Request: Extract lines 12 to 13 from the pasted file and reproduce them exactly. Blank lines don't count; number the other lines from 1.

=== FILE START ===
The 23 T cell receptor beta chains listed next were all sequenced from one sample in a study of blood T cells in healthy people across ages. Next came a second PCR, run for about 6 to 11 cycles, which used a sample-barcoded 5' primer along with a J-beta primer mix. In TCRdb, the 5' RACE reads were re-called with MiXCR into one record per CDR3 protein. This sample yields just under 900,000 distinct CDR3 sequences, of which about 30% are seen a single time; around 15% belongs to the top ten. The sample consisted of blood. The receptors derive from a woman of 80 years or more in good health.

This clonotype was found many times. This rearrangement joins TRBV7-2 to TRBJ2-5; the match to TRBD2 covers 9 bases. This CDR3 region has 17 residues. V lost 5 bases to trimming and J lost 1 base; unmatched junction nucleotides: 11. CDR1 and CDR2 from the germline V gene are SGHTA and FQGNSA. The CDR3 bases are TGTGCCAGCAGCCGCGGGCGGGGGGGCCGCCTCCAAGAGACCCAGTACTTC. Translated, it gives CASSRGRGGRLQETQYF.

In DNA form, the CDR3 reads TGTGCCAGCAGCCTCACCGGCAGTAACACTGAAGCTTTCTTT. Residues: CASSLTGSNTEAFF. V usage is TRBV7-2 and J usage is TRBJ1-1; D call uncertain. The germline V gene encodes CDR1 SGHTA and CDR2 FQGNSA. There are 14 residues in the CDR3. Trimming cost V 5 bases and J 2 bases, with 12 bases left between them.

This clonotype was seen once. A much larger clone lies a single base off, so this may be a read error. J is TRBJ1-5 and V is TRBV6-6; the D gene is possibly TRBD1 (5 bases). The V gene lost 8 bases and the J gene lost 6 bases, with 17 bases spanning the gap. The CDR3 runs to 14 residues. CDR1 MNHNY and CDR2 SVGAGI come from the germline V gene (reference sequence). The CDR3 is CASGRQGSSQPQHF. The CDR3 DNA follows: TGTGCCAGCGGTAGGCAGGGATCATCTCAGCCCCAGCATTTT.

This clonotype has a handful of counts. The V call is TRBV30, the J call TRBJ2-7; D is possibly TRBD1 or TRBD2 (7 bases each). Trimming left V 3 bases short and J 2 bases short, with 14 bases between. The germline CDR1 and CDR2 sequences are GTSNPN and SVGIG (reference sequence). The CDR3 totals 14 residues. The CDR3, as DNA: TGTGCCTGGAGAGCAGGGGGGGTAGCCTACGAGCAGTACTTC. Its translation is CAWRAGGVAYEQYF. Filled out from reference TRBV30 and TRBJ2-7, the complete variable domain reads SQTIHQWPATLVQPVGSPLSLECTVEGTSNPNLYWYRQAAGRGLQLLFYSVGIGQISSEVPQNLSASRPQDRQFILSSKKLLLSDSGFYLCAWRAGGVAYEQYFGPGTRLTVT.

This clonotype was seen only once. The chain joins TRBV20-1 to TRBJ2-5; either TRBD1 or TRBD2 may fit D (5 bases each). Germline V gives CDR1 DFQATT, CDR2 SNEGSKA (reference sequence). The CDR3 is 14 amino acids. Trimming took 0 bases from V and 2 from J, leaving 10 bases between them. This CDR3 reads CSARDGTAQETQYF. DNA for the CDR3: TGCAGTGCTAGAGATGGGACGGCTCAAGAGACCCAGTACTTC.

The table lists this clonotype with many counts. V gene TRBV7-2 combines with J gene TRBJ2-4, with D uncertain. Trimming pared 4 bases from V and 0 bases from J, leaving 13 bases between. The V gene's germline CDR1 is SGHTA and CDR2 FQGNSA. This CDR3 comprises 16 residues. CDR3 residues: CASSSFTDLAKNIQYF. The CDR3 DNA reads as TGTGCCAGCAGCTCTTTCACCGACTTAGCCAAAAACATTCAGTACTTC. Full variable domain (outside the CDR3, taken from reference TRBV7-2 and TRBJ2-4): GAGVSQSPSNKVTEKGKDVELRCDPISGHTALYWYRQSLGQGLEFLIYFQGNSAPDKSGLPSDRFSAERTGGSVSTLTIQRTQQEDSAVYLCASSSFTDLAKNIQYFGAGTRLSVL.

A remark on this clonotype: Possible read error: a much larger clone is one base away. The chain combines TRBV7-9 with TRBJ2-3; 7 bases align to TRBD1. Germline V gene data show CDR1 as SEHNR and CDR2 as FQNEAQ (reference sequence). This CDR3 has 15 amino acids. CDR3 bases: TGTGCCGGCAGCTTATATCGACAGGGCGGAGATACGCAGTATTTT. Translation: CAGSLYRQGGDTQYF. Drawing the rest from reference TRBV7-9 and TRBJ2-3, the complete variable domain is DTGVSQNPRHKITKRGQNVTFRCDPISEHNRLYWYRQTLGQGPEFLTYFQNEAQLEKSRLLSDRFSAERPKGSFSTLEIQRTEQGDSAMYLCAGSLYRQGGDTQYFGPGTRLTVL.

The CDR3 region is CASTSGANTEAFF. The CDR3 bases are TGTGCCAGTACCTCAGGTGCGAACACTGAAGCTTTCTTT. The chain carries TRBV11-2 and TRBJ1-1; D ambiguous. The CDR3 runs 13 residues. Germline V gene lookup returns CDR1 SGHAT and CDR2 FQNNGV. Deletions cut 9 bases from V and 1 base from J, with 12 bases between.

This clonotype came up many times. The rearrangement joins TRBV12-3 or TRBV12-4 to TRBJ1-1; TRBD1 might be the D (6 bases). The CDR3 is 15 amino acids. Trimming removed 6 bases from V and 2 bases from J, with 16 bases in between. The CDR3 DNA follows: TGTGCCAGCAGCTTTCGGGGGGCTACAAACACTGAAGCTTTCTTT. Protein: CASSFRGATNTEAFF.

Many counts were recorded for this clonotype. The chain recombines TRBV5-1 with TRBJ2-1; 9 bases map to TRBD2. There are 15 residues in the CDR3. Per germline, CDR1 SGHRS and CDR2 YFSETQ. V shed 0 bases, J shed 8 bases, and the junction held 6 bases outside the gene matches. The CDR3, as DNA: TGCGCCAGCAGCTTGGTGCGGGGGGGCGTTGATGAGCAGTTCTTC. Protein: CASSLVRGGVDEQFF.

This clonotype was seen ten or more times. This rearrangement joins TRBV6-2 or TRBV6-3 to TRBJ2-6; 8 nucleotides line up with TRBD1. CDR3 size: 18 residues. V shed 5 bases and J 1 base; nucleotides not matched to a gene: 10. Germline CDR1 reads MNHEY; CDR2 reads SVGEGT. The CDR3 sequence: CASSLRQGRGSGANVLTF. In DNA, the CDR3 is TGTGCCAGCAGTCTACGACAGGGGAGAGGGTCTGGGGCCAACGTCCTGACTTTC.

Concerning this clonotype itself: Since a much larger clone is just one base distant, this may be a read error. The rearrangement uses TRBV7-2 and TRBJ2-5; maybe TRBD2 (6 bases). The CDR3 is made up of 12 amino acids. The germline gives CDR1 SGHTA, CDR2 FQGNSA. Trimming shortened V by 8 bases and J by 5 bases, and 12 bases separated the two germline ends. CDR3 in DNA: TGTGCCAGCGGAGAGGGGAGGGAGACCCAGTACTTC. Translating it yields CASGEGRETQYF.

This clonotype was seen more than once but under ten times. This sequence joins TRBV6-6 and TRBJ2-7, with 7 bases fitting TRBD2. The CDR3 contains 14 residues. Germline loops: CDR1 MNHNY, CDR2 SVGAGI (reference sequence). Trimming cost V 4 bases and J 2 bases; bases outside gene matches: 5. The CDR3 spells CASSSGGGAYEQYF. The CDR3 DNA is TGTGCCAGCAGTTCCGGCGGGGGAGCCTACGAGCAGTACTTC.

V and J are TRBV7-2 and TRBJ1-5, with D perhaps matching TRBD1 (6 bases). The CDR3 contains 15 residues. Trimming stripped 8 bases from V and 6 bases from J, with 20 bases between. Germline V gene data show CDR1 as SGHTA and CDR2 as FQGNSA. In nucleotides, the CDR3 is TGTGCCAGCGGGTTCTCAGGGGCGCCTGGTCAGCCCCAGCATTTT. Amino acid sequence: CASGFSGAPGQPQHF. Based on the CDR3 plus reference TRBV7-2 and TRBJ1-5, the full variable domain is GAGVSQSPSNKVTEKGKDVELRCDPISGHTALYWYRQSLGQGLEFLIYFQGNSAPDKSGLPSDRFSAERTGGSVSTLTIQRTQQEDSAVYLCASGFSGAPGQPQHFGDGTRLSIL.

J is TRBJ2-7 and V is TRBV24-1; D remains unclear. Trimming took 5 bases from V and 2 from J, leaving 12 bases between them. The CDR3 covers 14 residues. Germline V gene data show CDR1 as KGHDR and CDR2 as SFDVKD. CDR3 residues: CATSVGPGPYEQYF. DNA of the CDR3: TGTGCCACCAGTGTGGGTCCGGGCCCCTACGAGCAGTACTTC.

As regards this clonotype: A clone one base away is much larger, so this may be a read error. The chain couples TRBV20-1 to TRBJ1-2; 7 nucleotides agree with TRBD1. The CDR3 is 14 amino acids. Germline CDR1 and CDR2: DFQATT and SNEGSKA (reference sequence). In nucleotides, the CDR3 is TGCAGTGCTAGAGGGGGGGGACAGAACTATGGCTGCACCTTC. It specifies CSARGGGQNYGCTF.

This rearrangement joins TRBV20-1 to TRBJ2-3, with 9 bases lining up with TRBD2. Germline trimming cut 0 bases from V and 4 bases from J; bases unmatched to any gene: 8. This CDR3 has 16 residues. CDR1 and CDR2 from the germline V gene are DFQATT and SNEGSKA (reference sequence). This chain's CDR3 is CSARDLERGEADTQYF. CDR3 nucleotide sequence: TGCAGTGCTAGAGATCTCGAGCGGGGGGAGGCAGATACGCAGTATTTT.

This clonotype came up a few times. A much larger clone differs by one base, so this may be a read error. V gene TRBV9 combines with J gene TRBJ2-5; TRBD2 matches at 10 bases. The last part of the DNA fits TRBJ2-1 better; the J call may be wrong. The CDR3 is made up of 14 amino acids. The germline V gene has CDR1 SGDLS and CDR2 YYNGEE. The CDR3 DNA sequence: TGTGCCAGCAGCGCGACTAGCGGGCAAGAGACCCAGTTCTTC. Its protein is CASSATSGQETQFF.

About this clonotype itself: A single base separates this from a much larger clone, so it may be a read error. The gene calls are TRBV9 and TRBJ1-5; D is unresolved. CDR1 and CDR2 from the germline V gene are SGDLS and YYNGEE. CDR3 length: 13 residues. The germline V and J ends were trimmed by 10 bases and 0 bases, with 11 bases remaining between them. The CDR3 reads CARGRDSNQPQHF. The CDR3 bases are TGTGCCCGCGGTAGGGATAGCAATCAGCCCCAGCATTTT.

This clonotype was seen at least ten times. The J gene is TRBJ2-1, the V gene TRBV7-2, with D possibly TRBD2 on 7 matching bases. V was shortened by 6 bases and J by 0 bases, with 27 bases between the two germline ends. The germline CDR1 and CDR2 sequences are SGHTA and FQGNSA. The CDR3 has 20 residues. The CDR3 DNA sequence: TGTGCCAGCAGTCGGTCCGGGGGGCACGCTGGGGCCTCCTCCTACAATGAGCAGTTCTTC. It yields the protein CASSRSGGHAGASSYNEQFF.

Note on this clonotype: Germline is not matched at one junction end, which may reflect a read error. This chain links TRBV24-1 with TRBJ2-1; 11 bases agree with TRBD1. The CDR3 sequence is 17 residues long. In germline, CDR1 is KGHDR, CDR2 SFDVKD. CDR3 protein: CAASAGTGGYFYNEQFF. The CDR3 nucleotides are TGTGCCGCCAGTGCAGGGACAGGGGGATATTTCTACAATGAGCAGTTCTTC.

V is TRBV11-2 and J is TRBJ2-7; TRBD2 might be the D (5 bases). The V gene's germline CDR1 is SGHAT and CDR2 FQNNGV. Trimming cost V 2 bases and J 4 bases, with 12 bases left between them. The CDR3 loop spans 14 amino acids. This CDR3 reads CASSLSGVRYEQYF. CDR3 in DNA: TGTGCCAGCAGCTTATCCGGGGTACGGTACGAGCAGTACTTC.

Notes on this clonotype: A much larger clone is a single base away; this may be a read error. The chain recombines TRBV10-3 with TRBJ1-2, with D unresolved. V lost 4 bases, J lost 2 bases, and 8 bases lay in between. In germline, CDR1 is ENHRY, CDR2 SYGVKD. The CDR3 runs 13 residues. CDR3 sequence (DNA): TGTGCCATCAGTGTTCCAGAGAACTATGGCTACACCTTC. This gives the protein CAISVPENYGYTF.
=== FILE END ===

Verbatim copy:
This clonotype was seen ten or more times. This rearrangement joins TRBV6-2 or TRBV6-3 to TRBJ2-6; 8 nucleotides line up with TRBD1. CDR3 size: 18 residues. V shed 5 bases and J 1 base; nucleotides not matched to a gene: 10. Germline CDR1 reads MNHEY; CDR2 reads SVGEGT. The CDR3 sequence: CASSLRQGRGSGANVLTF. In DNA, the CDR3 is TGTGCCAGCAGTCTACGACAGGGGAGAGGGTCTGGGGCCAACGTCCTGACTTTC.

Concerning this clonotype itself: Since a much larger clone is just one base distant, this may be a read error. The rearrangement uses TRBV7-2 and TRBJ2-5; maybe TRBD2 (6 bases). The CDR3 is made up of 12 amino acids. The germline gives CDR1 SGHTA, CDR2 FQGNSA. Trimming shortened V by 8 bases and J by 5 bases, and 12 bases separated the two germline ends. CDR3 in DNA: TGTGCCAGCGGAGAGGGGAGGGAGACCCAGTACTTC. Translating it yields CASGEGRETQYF.